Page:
MILWAUKEE -- Thirty-one seconds into the fourth quarter of the Los Angeles Lakers' 98-90 loss to the Milwaukee Bucks on Saturday night at a packed Bradley Center, Lonzo Ball made history. And he didn't even have to move to do it.

Standing under the basket, Ball caught the airball Thon Maker threw up from 3-point land, and in doing so, secured his 10th rebound. With that he officially recorded his first NBA triple-double, making him the youngest player in the history of the NBA to achieve the feat.

At 20 years and 15 days old, the Lakers' rookie point guard surpassed a player you might have heard of before: LeBron James. The King has held the record since Jan. 19, 2005, when, at 20 years and 20 days old, he put up a triple-double for the Cleveland Cavaliers. He had 27 points, 11 rebounds and 10 assists that night.

Ball, for his part, finished with 19 points, 11 rebounds, and 13 assists. He also had four blocks and three steals, falling just short of a vaunted 5x5 game.

The accomplishment, though, meant nothing to Ball. Or at least that's what he told the crowd of media huddled around his locker after the game. "I really don't care," he deadpanned. "We took a loss, so, it doesn't really mean nothing."

Perhaps, with time, he will look back and see the record for what it is, an incredible feat, and something to be proud of.

But on Saturday night, Ball wasn't interested in celebrating. Even when pressed, the eldest Ball boy was steadfast in his disinterest. "No, it don't matter to me, to be honest," he reiterated. "I just wanted to win tonight. I thought we put ourself in a good position to get it, but it didn't happen."

Despite the loss, Saturday's performance was the one everyone has been waiting for from the big baller, and the type the Lakers foresaw when they made him the No. 2 overall pick this summer.

He pushed the pace, as he always does, and his aggressiveness helped set his teammates up for easy baskets. Of the 13 assists he recorded, all but three were for dunks or layups. Of course he also crashed the glass well, but most importantly, he was efficient on the offensive end. He shot 7 for 12 from the field, including 3 for 5 from downtown, which was by far his best shooting performance of the season.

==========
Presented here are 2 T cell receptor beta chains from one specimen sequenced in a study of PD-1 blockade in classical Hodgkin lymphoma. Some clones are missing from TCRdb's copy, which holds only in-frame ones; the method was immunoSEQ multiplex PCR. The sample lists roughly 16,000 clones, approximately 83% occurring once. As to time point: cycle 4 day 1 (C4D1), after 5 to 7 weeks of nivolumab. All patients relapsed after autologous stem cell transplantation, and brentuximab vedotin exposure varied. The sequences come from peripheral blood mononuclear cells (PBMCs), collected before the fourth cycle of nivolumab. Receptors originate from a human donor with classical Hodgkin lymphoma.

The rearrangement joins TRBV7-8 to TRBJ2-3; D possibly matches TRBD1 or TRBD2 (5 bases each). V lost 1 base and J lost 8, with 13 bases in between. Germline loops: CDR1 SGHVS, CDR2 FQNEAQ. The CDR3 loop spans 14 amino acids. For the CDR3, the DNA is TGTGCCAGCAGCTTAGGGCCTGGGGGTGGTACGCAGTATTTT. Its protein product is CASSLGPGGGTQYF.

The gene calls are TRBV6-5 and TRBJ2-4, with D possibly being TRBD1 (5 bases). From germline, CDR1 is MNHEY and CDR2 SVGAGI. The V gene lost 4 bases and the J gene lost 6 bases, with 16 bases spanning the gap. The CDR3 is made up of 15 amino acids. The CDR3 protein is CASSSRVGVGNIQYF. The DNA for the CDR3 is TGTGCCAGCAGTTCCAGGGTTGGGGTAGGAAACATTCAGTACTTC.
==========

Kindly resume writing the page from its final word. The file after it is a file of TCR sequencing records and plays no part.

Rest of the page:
His coach Luke Walton, in particular, was impressed. "He was really good tonight," Walton said after the game. "Obviously it helps when you get some of those shots to go in, but I thought he did a great job, playing at a pace, creating for others, constantly kind of being the aggressor on the offensive end, keeping a defense that's a very aggressive defense on their heels. It was a great road, overall game for him."

It was only fitting that Ball's triple-double came against the Bucks, who are coached by none other than Jason Kidd. Ball has been compared to the legendary point guard time and again -- both before the draft, and in recent days, as the two recorded eerily similar stats during their first 10 games. Kidd himself even commented on the similarities, dismissing them as a "stretch" during an appearance on First Take. 

After the game, however, the Bucks' coach had nothing but praise for the young Laker. "He's a very talented player," Kidd remarked. "His strengths in finding the teammates and being able to rebound the ball make the game easy for his team, and he played at a very high level tonight. He can play, and he's going to make his team better. The triple-double is going to be the norm for him. He's going to fill up stat sheets."

Given Ball's multitude of talents, that certainly could be the case. But no matter how frequently the triple-doubles come, they won't matter to the man himself. 

As Ball said after the game, "I'd rather have a win."